There have been many new trademark infringement lawsuits filed in the Northern District of Texas over the last several weeks, including:
- Gateway Buick v. Behlmann Automotive Services. (Complaint available here).
- Gearbox Software v. Apogee Software. (Complaint available here).
- Heinz v. Figueroa Brothers. (Complaint available here).
- RE/MAX v. Meridian Business Centers. (Complaint available here).
- Sprint Solutions v. Zoubi Imports and Exports. (Complaint available here).
- TRB IP Holdings v. Twisted Root Restaurant & Bar. (Complaint available here).
Over the last several weeks, there have been many new patent infringement cases filed in the Northern District of Texas, including:
- Richmond v. Forever Gifts. The patent in suit claims technology relating to solar-powered garden lighting. (Complaint available here).
- J.W. Pet Company v. Gramercy Products. The patents in suit relate to animal toys. (Complaint available here).
- Smith’s Consumer Products v. Fortune Products. The patents in suit claim technology relating to abrasive sharpeners. (Complaint available here).
- Summit 6 v. HTC, LG, Motorola, Apple, and Twitter. The patents in suit relate to web-based media submission tools. (Complaint available here).
- Vehicle IP v. Basic Energy Services; Frozen Food Express; Oldcastle; Schneider National. The patents in suit claim technology relating to a method and apparatus for determining the tax of a vehicle. (Complaints available here, here, here, and here).
- Super Resolution Technologies v. Nikon. The patents in suit claim methods relating to fluorescent nanoscopy. (Complaint available here).
- Wingard v. Southwest Kia. The patent in suit claims technology relating to anti-theft devices. (Complaint available here).
- Employment Law Compliance v. HRSmart. The patent in suit claims technology relating to employment law compliance, establishment, evaluation and review. (Complaint available here).
The Federal Bar Association, Dallas Chapter is inviting attorneys to attend a presentation by Kathleen J. Love on “The Effective Use of Electronic Media in the Courtroom.” The presentation will occur on Thursday, February 27, 2014 (from 12:00-1:00 p.m. on the Fifteenth Floor of the Federal Court House). More details can be found here.
On February 21, 2014, the Federal Circuit issued its en banc decision in Lighting Ballast v. Phillip Electronics (decision available here). The case had been appealed from Judge O’Connor’s earlier decision, and the Federal Circuit sat en banc to determine what standard of appellate review applies to claim construction. The Federal Circuit ultimately concluded that de novo review of claim construction should continue to be applied (i.e., the scope of the patent grant is reviewed de novo as a matter of law).
The Federal Bar Association, Dallas Chapter, is hosting its annual Federal Civil Practice Seminar on Thursday, January 16, 2014 at 8:00 a.m. at the Belo Mansion. This will be a great program, with speakers including Judges Ferguson, Boyle, O’Connor, Cureton, Kinkeade, and Horan. The keynote address will be given by Rusty Hardin, and there will also be a panel of general counsels from Exxon Mobile, JCPenney, and Southwest Airlines.
It is anticipated that the seminar will be approved for 5.5 total preparatory hours of Minimum Continuing Legal Education by the State Bar of Texas, including 2.5 hours of ethics.
On November 18, 2013, Judge O’Conner issued an Order (available here), ruling upon issues regarding, among other things, Travelocity’s bill of costs and Travelocity’s request for attorney’s fees. Judge O’Conner found that costs were appropriate and awarded $75,524. Judge O’Conner denied Travelocity’s request for attorney’s fees, finding that ICON’s attempt to oppose summary judgment was not objectively or subjectively unreasonable.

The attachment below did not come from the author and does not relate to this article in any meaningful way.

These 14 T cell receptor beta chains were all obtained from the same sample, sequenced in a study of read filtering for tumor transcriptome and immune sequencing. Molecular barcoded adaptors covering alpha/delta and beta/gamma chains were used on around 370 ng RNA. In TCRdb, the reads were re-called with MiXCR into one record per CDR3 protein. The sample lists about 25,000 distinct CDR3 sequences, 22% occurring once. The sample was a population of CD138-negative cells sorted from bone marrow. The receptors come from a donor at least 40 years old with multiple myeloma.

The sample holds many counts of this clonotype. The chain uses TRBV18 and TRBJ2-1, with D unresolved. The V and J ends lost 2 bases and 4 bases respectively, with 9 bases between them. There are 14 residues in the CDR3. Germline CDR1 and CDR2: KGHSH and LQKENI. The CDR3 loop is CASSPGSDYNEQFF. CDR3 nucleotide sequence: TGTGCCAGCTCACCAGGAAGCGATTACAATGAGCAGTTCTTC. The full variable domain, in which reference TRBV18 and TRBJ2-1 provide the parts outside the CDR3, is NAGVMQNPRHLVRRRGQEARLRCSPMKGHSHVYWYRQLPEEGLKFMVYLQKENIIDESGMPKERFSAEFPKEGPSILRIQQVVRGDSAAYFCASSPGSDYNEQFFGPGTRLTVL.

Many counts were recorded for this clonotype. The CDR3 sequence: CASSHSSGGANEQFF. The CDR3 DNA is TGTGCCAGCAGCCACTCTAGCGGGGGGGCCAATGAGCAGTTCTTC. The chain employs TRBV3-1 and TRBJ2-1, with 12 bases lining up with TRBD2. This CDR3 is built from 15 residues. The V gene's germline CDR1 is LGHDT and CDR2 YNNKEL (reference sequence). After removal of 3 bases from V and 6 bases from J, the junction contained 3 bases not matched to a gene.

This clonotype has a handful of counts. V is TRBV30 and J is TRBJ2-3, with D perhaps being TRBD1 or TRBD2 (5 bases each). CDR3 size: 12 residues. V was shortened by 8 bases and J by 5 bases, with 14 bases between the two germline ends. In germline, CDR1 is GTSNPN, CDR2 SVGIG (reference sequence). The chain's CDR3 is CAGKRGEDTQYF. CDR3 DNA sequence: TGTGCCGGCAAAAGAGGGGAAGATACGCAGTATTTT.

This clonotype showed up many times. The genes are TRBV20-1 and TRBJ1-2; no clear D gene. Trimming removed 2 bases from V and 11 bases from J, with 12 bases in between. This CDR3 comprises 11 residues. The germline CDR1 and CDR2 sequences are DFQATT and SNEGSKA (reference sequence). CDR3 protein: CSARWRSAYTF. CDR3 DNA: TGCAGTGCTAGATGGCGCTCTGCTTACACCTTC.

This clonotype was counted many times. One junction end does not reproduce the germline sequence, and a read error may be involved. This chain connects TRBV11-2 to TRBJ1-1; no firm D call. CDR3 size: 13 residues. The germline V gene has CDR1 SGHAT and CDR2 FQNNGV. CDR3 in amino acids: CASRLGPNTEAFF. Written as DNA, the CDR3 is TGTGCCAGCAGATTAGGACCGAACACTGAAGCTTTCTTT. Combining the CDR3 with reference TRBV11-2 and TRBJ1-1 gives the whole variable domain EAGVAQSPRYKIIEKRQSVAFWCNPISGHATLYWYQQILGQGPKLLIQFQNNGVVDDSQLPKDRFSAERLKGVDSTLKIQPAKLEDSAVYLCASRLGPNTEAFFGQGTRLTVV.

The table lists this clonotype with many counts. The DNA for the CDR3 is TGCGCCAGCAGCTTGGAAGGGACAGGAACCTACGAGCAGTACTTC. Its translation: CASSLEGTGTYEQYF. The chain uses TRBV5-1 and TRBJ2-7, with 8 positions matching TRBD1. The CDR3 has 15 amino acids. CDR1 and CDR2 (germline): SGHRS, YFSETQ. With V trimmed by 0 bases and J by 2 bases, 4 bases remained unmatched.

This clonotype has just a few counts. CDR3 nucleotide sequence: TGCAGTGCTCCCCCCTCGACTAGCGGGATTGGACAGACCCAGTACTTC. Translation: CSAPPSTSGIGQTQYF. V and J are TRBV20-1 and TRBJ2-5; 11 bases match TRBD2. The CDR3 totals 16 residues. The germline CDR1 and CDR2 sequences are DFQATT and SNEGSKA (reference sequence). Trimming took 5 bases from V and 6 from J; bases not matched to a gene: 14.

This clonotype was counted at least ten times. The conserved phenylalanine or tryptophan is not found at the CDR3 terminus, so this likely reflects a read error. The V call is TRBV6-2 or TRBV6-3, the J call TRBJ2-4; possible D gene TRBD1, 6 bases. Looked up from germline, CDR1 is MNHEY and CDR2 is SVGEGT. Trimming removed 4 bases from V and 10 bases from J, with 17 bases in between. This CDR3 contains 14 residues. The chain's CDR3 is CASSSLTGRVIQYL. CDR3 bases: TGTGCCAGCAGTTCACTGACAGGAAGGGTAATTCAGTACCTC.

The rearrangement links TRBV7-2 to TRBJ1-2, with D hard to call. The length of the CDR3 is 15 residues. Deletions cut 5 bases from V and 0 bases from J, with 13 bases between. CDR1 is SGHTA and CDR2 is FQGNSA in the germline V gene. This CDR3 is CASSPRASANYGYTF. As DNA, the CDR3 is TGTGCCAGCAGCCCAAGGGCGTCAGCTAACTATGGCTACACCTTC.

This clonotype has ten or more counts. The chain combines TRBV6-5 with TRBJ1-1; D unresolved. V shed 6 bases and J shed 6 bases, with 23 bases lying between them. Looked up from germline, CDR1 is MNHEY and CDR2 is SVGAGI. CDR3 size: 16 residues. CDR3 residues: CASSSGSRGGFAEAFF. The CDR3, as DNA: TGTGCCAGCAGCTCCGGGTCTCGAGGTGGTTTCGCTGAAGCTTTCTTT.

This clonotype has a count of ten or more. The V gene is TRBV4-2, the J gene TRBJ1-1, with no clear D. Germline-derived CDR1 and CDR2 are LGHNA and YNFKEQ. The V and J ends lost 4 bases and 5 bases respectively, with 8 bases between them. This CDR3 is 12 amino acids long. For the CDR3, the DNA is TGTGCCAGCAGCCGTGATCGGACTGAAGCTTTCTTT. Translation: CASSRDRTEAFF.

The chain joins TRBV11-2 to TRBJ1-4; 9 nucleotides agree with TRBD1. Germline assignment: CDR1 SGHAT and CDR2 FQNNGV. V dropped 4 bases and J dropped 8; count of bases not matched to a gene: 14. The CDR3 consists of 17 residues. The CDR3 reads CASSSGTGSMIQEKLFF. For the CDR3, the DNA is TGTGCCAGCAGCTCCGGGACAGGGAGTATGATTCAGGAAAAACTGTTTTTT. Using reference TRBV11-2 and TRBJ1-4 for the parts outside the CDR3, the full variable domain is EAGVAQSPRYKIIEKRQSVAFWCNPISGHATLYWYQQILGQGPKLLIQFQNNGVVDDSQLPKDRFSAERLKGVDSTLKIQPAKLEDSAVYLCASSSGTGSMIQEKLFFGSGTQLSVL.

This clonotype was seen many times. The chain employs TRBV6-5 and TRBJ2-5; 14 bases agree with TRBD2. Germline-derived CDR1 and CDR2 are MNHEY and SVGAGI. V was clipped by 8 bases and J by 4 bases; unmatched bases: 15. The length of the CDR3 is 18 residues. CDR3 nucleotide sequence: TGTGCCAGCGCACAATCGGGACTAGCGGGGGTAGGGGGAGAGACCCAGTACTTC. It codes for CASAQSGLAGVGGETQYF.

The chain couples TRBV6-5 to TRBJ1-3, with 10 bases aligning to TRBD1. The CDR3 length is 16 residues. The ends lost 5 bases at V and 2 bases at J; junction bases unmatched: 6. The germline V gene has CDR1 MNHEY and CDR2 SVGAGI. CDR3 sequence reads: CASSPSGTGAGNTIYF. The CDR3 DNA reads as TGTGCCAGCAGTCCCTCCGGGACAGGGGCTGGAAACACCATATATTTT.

On December 2, 2013, Judge Kinkeade issued a Final Judgment And Agreed Permanent Injunction (available here) in Red Dog Mobile Shelters v. Rising S. The injunction prohibits defendant from selling certain shelters during the term of the patent-in-suit.
On November 26, 2013, Judge O’Conner entered an Order (available here) in Summit 6 v. Samsung. The Order resolved issues regarding Summit 6’s bill of costs. Summit 6 sought $168,000 in costs; Samsung contended that costs should be taxed at $61,000. The Court sustained Samsung’s objection to costs associated with travel of officers and employees of Summit 6, sustained Samsung’s objection to certain copying costs (resulting in a reduction of such costs by 50%), overruled Samsung’s objection as to electronic discovery costs, sustained Samsung’s objection to trial demonstrative costs, and sustained Samsung’s objections to special-order demonstrative magnets, a Dry Erase board, audiovisual setup, preparation, and “tear down” expenses. Judge O’Conner concluded that Summit 6 was entitled to $78,000 in costs.
On November 14, 2013, Judge Kinkeade issued a transfer opinion (available here) in Victualic v. Romar Supply. Judge Kinkeade granted the defendant’s motion to transfer venue, finding that transfer was appropriate in light of the first-t0-file rule.
On November 1, 2013, Chief Judge Rader of the Federal Circuit gave a speech in Plano, Texas (at the Eastern District of Texas’ Bench/Bar Conference), on Patent Law and Litigation Abuse (the speech is available here). Among the many notable aspects of the speech is that studies concerning patents demonstrate that patents spur innovation, the patent system does not inhibit invention, and that skeptics of the patent system use the “litigation abuse problem” as a “weapon to erode confidence in the patent system.” Chief Judge Rader noted that several options exist for the Courts to control any abuses in patent litigation, including (i) summary judgment, (ii) fee reversal, and (iii) litigation expense reforms (such as model orders designed to reduce discovery costs and to narrow litigable issues at an early stage of the proceedings).